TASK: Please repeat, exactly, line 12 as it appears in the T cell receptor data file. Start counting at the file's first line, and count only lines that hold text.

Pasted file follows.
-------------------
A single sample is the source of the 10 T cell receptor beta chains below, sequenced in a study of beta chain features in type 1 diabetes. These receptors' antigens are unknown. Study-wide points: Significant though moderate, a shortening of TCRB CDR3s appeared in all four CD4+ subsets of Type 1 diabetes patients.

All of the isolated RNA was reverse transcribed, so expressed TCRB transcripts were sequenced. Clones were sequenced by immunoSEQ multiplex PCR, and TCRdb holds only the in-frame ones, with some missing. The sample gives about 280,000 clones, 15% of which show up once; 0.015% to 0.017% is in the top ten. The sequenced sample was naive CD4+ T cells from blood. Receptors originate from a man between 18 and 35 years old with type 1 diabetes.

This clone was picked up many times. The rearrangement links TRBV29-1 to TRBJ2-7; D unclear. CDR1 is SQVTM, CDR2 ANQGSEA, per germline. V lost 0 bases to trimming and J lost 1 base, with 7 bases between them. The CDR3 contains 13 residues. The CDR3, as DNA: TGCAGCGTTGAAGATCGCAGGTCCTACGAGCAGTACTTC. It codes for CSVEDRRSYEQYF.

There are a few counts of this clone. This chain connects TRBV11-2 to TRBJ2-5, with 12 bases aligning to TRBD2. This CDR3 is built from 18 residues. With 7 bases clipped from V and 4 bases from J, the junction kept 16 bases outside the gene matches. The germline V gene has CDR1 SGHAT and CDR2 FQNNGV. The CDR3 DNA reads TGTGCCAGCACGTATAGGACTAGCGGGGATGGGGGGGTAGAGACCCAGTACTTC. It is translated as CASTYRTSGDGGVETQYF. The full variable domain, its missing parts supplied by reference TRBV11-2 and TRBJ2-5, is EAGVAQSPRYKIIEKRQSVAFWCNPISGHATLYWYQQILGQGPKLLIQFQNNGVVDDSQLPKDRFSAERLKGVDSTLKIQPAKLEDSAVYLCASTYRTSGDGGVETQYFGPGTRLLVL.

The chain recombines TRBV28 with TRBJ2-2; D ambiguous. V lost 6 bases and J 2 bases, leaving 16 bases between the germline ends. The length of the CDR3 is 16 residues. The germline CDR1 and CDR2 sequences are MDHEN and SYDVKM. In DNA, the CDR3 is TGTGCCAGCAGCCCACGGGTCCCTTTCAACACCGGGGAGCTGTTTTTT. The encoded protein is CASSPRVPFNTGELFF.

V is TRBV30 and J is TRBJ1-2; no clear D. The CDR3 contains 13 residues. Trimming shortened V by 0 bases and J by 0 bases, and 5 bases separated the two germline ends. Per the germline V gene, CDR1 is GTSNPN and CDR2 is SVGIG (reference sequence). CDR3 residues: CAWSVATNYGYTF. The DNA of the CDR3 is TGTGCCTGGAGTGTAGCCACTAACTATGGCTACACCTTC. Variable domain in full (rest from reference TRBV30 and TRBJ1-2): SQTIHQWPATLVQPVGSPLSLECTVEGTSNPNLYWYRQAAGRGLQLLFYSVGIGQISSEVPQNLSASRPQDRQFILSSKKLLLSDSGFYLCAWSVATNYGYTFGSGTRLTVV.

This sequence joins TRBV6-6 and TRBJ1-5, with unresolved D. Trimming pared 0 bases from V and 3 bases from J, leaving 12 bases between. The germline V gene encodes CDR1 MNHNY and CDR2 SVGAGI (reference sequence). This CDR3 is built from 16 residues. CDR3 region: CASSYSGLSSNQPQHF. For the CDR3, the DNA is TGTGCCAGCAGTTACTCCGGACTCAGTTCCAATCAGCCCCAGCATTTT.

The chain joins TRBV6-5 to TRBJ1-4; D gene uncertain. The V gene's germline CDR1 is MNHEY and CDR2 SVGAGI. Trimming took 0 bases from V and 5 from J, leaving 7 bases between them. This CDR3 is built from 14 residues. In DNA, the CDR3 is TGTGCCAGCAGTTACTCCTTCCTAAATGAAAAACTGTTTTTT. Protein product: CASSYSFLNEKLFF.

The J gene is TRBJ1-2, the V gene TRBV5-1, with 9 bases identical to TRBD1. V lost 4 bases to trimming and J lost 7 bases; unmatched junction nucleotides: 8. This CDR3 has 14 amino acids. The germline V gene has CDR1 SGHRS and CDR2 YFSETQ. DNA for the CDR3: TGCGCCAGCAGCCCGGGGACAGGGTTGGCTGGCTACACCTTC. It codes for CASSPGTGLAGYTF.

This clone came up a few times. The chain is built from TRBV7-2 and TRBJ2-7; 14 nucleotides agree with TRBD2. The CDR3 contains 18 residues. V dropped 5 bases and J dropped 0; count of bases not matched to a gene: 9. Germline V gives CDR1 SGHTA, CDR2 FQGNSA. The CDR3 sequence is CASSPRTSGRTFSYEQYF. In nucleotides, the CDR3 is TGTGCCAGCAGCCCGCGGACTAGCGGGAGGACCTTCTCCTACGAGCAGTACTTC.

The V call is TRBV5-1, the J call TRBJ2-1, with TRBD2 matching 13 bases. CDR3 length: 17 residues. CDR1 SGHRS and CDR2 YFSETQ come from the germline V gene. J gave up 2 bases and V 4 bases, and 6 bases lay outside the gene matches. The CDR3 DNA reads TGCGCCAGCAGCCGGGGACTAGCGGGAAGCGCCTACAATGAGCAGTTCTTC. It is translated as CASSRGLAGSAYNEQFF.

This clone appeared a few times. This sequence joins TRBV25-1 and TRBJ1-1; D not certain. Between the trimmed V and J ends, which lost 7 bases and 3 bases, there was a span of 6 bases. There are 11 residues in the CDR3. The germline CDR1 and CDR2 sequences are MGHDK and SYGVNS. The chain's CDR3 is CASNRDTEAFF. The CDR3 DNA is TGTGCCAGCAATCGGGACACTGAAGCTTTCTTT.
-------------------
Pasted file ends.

This clone appeared a few times. This sequence joins TRBV25-1 and TRBJ1-1; D not certain. Between the trimmed V and J ends, which lost 7 bases and 3 bases, there was a span of 6 bases. There are 11 residues in the CDR3. The germline CDR1 and CDR2 sequences are MGHDK and SYGVNS. The chain's CDR3 is CASNRDTEAFF. The CDR3 DNA is TGTGCCAGCAATCGGGACACTGAAGCTTTCTTT.